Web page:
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Thread: ATV off road big game retrieval permits for public lands

  1. #1

    ATV off road big game retrieval permits for public lands

    I would like to know how people feel about this.

    Now before I continue, let me say; unless you hunt big game in Utah and know and factor successful harvest percentages, you really can't comprehend how little or no adverse environmental impact an idea like this has, infact in the end there could very well be a net benefit for the environment.

    Unlike like in the past when it was feasible for a person to own and use a horse, it has become more difficult to retrieve game lawfully in an efficient manner. By far most successful hunters do not hunt off of atv's. They are successful because they get off the roads and beaten paths. That being said when successful the same hunters have to gamble lawfully to retrieve their game, risking criminal consequences to retrieve their game in a timely manner. My idea is that a hunter can purchase a game retrieval license prior to this season to retrieve their game off roads and approve trails. this permit only allows use in those conditions when a hunter is retrieving a big game animal carcass.

    By having this it would eliminate unwanted destruction and spoiling of meat, give a lawful option to something that is already widely done anyway, and provide funds to the environment in the best way seen fit. if you actually research the number of successful hunters in an area compared to the number of actual Hunters with ATVs you can conclude the net environmental benefit is by far greater than any if any short term damage incurred. I feel there are many great benefits from this, the permit not only eliminates the law breaking but at the same time reduces the the threat of accident and injury where dangerous risks have been taken in the past to avoid getting caught.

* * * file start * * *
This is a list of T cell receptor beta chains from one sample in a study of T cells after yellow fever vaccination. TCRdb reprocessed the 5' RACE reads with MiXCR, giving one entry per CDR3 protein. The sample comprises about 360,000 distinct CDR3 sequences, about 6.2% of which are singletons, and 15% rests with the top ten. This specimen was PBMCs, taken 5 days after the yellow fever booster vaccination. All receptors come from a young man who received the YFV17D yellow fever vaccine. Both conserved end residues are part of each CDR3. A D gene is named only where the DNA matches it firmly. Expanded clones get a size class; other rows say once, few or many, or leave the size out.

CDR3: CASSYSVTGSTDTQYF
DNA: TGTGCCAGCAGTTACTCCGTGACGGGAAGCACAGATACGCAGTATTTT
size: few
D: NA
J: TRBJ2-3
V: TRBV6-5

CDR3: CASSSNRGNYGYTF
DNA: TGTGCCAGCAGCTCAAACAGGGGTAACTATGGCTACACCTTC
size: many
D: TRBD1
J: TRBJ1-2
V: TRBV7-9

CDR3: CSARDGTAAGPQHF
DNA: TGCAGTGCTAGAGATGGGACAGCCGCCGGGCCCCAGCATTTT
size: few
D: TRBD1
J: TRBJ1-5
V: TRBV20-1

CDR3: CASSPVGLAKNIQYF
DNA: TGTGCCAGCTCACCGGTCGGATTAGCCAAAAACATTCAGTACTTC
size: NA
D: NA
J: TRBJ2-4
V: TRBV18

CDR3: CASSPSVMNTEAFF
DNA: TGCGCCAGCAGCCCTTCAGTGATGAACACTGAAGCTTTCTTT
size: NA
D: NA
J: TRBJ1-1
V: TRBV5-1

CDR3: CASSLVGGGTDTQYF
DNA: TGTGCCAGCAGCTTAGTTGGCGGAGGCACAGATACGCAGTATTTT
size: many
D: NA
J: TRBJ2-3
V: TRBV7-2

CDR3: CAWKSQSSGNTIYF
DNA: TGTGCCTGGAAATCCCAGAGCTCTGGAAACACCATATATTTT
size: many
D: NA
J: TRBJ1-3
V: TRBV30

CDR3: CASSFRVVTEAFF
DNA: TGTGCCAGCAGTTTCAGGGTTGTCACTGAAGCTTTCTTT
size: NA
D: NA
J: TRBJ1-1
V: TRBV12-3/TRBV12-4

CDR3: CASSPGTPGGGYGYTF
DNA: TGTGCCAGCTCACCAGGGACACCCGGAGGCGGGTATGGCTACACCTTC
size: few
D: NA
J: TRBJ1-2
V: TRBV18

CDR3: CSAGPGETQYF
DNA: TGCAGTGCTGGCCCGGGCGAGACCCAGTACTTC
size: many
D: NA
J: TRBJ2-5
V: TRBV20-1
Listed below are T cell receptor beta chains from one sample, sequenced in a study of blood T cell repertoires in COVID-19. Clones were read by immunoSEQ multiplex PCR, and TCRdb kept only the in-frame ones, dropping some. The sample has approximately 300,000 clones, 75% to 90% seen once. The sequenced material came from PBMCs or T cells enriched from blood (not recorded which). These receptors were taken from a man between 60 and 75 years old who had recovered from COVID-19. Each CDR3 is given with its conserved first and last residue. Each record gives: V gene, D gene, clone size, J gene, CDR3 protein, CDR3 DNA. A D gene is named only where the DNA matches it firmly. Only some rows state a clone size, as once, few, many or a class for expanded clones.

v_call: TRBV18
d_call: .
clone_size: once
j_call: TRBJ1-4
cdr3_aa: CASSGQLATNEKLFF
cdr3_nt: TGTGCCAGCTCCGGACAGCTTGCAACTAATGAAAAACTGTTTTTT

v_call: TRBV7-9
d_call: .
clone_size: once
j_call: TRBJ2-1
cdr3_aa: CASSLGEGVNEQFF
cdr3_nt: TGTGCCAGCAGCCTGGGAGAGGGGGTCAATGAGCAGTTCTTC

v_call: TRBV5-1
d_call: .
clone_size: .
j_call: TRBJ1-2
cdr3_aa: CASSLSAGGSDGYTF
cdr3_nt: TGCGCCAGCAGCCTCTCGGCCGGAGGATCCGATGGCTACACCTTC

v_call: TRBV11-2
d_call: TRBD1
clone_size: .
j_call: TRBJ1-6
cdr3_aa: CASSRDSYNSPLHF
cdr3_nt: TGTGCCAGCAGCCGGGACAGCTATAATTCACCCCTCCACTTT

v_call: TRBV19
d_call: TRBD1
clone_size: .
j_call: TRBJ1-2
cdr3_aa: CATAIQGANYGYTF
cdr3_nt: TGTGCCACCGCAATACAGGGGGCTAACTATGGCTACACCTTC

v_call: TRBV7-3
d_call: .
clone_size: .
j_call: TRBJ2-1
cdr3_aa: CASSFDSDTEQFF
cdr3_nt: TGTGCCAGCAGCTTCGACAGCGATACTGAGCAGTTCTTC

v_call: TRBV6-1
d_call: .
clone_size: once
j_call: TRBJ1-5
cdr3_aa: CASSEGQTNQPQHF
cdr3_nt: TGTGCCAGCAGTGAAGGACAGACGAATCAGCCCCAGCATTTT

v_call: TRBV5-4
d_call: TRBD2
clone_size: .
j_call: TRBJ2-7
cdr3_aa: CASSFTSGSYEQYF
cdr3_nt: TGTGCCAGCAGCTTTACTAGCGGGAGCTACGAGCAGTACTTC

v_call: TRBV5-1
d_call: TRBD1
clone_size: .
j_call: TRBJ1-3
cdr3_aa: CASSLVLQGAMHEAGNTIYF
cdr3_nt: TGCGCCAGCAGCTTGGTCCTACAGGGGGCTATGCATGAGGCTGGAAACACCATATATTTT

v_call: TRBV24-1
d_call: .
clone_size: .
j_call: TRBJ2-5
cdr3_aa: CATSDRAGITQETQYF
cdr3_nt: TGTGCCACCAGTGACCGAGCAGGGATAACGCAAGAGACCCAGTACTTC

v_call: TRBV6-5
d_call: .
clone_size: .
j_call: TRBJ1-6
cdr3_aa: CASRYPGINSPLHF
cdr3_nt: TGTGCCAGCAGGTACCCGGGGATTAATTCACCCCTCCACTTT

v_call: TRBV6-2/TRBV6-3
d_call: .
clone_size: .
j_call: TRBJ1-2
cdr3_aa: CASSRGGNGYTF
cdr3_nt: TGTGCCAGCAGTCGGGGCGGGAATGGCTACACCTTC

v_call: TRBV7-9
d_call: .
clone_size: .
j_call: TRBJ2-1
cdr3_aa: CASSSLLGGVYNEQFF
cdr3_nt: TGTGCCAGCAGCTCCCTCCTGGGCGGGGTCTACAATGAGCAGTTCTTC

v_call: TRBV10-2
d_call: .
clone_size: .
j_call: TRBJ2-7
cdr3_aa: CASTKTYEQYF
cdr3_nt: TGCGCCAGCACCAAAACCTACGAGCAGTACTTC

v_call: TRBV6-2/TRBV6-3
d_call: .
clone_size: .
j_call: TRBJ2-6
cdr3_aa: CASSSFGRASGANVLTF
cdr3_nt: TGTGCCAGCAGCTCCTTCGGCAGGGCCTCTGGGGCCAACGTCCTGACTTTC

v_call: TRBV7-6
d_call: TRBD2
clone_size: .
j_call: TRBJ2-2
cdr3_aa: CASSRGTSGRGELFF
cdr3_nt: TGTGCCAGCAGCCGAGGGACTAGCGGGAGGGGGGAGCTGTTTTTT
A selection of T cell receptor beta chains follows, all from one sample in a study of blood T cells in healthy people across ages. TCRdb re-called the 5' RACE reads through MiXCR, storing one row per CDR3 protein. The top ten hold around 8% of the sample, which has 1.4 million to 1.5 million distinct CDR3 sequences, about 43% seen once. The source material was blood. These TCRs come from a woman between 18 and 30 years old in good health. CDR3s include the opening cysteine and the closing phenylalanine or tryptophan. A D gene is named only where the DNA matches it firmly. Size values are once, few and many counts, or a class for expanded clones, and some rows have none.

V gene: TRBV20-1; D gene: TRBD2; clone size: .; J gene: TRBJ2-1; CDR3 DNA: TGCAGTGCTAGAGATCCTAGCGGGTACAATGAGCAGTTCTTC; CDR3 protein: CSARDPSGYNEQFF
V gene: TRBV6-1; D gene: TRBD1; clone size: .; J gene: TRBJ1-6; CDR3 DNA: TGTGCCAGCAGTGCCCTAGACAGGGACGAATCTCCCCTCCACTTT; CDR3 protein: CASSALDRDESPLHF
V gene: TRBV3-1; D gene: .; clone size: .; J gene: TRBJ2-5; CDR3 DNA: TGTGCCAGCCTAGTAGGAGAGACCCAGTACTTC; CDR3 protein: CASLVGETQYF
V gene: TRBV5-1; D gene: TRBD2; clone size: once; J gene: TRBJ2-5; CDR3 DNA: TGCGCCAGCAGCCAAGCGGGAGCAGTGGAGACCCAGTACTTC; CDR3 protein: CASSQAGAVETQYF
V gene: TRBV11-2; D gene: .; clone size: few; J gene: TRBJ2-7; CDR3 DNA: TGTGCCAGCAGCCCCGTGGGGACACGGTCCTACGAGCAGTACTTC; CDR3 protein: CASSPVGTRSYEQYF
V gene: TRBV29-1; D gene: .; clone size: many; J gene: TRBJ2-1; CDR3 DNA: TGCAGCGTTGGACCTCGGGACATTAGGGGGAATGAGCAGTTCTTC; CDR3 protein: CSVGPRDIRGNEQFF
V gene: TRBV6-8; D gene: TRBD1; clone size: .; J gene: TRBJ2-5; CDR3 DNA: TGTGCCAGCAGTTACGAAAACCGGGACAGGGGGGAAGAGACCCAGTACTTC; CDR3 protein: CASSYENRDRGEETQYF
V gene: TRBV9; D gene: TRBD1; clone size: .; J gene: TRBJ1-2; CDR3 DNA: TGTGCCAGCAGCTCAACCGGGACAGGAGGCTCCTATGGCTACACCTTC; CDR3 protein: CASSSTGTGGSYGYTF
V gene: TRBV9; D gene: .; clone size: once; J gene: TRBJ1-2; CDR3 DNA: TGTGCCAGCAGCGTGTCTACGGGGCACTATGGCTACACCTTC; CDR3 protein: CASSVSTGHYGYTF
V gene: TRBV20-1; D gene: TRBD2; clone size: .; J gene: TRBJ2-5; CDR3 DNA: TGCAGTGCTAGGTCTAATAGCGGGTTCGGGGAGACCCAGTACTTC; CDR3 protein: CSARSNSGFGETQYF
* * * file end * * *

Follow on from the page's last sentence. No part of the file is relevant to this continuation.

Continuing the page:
"You Sombitch's couldn't close an umbrella"
    Sheriff Beuford T Justice

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  3. #2
    I think that they should ban atv's used anywhere on public land for hunting or retrieving animals or antlers. They leave tracks which make other atv's think that it is a trail and after only a couple of times down the same tracks create a trail. Hunting used to be a primitive sport. Bringing home the game is part of the hunting story. Myself and my friends have always packed out animals. They make frame packs for doing this specifically. Sometimes it takes more than a couple of trips. The hunting magazines even have articles with exercises to get into hunting shape. If it was easy there wouldn't be much of a story to tell. I find it amusing to see a whole animal brought back into camp or loaded up for travel down the freeway. I always wonder what they are going to do with the hide, hooves, carcass etc. The average man walks 3 mph. If I double that for rough terrain, I can't imagine meat spoiling that fast unless a hunter hiked 20 miles in to harvest an animal. I am guessing that shady or lazy hunters who break the law would continue breaking the law even with the opportunity to buy a retrieval permit. Generally speaking, hunters looking for an easy hunt or a trophy animal will hunt private land where the use of atv's is common. That's my opinion.

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  5. #3